Because human rights law gives rights to all people regardless of nationality, it deprives governments of their traditional riposte when foreigners criticise them for abusing their citizens – and yet it is hard to avoid the conclusion that governments continue to violate human rights with impunity. Why, for example, do more than 150 countries (out of 193 countries that belong to the UN) engage in torture? Why has the number of authoritarian countries increased in the last several years? Why do women remain a subordinate class in nearly all countries of the world? Why do children continue to work in mines and factories in so many countries?

The truth is that human rights law has failed to accomplish its objectives. There is little evidence that human rights treaties, on the whole, have improved the wellbeing of people. The reason is that human rights were never as universal as people hoped, and the belief that they could be forced upon countries as a matter of international law was shot through with misguided assumptions from the very beginning because of the super-powers and to enshroud their grievous crimes they have been committing since long.

America’s unlawful misdoings to other sovereign and independent nations are significant challenges to the international human rights organisations.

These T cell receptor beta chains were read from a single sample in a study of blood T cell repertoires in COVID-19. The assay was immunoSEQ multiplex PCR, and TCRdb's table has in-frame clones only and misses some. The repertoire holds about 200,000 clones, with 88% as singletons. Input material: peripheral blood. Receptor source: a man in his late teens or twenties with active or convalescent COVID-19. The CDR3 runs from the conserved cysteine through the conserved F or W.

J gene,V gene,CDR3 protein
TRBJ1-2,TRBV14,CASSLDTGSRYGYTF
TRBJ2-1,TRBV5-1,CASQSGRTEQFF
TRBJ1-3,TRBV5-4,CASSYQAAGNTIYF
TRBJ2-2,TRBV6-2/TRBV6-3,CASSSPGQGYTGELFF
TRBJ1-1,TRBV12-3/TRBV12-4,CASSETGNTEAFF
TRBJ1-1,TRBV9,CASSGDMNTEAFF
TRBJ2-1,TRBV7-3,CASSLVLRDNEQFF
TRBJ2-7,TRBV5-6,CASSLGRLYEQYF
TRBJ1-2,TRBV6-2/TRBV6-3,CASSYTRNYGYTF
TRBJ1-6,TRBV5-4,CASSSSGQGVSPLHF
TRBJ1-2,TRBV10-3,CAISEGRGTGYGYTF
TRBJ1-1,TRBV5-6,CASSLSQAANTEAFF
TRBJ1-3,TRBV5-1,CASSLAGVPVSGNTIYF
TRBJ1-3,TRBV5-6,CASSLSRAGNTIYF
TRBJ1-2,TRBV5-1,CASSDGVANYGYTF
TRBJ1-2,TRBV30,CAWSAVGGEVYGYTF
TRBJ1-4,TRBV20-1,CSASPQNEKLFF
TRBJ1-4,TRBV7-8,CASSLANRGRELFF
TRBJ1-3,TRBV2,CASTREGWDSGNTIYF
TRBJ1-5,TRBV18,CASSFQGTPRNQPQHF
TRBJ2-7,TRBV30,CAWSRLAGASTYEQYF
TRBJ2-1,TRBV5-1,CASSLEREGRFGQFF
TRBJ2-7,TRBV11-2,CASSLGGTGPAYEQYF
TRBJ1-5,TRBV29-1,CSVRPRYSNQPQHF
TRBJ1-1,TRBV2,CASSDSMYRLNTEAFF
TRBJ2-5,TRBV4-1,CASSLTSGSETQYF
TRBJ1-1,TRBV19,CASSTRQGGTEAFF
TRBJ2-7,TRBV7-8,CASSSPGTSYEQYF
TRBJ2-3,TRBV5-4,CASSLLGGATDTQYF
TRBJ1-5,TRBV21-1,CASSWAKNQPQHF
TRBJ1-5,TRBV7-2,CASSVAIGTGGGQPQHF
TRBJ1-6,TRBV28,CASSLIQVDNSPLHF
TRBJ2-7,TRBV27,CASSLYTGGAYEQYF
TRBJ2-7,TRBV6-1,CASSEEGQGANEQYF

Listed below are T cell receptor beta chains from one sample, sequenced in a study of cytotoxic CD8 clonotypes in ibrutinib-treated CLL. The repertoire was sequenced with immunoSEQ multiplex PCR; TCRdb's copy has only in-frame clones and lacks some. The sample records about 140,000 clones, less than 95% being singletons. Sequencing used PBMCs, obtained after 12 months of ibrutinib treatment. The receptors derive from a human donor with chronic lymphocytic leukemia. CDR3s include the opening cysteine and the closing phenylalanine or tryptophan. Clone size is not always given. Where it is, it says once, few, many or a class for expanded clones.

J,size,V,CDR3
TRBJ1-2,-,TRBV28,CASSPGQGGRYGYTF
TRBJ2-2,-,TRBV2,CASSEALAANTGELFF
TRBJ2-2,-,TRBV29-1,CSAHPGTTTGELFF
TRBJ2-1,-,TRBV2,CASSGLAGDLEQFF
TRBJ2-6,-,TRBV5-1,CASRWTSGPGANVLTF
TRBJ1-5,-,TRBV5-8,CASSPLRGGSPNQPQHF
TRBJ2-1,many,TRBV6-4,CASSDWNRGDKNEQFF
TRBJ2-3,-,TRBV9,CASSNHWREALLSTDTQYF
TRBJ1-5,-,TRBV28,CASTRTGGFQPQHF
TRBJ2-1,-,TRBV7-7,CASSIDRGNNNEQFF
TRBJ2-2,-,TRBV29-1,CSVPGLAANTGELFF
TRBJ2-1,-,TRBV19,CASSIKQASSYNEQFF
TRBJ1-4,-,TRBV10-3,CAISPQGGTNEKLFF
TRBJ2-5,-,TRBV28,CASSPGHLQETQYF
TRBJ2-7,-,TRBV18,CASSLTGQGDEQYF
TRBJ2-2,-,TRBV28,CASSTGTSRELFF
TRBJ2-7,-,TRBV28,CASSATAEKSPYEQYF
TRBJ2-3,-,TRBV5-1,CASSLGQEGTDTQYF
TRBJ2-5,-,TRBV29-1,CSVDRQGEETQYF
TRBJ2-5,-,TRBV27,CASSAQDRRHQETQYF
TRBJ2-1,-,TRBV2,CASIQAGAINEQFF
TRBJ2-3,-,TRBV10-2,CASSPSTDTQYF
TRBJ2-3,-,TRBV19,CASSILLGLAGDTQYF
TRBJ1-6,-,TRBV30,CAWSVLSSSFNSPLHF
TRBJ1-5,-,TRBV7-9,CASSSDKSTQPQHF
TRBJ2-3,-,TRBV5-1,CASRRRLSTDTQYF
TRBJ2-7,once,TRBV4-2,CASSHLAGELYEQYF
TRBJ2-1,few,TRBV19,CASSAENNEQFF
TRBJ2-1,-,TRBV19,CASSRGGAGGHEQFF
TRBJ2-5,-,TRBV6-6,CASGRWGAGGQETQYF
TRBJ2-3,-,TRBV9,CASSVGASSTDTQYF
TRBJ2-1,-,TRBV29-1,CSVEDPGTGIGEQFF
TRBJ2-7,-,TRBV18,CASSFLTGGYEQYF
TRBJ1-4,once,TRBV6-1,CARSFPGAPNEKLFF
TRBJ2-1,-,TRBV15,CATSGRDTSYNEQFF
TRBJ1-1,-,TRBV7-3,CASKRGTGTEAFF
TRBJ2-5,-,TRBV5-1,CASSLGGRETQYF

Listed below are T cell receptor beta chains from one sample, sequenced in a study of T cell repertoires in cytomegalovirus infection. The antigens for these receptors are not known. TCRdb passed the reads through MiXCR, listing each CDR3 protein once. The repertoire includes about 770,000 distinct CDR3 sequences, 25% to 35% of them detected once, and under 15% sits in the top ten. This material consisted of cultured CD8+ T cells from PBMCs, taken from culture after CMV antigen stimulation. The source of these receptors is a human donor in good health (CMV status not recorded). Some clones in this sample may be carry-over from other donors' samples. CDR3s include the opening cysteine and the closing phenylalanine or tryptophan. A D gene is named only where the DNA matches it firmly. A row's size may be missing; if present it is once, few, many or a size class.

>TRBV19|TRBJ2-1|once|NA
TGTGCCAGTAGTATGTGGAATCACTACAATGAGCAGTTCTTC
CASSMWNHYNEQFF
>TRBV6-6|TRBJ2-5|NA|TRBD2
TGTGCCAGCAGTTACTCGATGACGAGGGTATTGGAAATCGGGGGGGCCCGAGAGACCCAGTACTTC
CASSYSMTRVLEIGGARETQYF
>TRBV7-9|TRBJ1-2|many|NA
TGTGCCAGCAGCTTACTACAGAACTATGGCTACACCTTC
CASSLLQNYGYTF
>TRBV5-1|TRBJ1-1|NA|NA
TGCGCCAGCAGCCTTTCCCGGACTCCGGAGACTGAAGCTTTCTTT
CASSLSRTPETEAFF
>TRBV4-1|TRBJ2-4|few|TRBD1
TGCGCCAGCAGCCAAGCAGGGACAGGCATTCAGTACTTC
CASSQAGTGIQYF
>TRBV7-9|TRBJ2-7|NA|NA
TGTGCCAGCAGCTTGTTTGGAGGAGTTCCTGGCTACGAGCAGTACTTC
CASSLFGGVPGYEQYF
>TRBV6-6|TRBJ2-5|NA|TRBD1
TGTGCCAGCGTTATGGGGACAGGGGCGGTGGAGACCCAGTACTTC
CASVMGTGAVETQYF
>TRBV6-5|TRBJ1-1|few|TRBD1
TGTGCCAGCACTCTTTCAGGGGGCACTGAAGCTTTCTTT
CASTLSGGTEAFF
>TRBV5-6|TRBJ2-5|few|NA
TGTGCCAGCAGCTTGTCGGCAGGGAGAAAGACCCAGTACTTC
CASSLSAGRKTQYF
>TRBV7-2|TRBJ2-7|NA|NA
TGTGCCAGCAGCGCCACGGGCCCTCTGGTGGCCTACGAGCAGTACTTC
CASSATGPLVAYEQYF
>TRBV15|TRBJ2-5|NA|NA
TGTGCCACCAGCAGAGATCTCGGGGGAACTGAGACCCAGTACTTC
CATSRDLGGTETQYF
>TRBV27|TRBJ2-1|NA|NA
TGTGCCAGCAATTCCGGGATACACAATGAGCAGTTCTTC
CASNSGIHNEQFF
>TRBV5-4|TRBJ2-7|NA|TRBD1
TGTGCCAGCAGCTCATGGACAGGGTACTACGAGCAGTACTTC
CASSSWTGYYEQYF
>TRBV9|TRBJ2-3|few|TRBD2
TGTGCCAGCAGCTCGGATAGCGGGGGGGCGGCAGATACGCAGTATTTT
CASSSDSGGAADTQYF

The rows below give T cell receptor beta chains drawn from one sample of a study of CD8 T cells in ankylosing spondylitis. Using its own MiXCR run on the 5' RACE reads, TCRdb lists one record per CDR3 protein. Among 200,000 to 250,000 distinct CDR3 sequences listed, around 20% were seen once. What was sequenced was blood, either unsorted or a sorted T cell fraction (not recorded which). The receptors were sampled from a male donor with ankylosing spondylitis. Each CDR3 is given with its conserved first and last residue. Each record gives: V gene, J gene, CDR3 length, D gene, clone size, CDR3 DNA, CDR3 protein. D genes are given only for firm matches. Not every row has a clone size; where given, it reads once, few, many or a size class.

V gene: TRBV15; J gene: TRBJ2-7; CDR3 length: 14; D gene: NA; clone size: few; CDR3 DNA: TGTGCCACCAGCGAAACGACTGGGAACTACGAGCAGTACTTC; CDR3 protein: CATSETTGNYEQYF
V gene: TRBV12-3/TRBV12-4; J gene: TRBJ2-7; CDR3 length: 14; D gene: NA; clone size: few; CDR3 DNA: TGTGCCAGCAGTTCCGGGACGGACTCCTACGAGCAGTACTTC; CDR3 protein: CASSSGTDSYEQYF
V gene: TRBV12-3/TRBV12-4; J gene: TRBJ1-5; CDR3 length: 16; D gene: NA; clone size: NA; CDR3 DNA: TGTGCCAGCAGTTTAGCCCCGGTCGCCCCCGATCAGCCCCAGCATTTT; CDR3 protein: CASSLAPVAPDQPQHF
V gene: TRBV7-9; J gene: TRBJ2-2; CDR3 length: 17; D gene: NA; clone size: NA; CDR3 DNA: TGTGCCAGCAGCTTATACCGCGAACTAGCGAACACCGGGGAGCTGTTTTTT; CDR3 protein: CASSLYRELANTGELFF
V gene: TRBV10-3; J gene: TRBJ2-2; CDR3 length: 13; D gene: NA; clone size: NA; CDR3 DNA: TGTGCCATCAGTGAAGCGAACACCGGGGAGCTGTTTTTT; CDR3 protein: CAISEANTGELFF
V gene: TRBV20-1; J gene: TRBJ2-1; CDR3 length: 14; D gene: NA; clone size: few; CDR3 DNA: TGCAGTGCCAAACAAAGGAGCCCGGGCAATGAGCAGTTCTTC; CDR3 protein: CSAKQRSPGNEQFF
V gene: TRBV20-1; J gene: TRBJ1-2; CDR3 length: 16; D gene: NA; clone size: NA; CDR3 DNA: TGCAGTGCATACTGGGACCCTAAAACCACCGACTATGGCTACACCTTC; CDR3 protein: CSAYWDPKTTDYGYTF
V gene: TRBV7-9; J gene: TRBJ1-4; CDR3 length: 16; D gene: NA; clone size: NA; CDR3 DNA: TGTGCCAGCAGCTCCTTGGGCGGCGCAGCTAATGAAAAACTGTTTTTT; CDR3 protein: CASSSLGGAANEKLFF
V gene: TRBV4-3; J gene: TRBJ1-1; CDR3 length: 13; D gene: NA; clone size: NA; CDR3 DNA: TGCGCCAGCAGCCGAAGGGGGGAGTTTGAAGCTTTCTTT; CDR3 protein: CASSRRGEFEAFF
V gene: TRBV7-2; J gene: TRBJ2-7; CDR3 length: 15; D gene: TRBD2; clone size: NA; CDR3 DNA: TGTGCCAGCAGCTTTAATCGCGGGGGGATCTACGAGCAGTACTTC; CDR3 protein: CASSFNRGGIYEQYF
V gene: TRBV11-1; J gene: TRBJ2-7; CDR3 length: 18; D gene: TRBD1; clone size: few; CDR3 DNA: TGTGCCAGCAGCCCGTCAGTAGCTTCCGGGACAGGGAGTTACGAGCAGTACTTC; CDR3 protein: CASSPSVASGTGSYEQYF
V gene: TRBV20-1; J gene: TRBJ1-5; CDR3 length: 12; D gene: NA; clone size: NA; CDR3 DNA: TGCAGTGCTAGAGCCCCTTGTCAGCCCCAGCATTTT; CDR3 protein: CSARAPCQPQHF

So, the international human rights organisations or NGOs only remain as “toothless tigers.” As such, they might need drastic dental surgery, but nothing stops them from raising their hackles now and then.

Civil society representation through prominent independent scholars, lawyers and researchers is critical for giving them greater depth and strength. This would give them both teeth and possibly furbished-up their roars. And the international community should step up and place pressure on those rogue elephant governments to respect human rights across the board.

The writer is an independent political observer who writes on politics, political and human-centred figures, current and international affairs.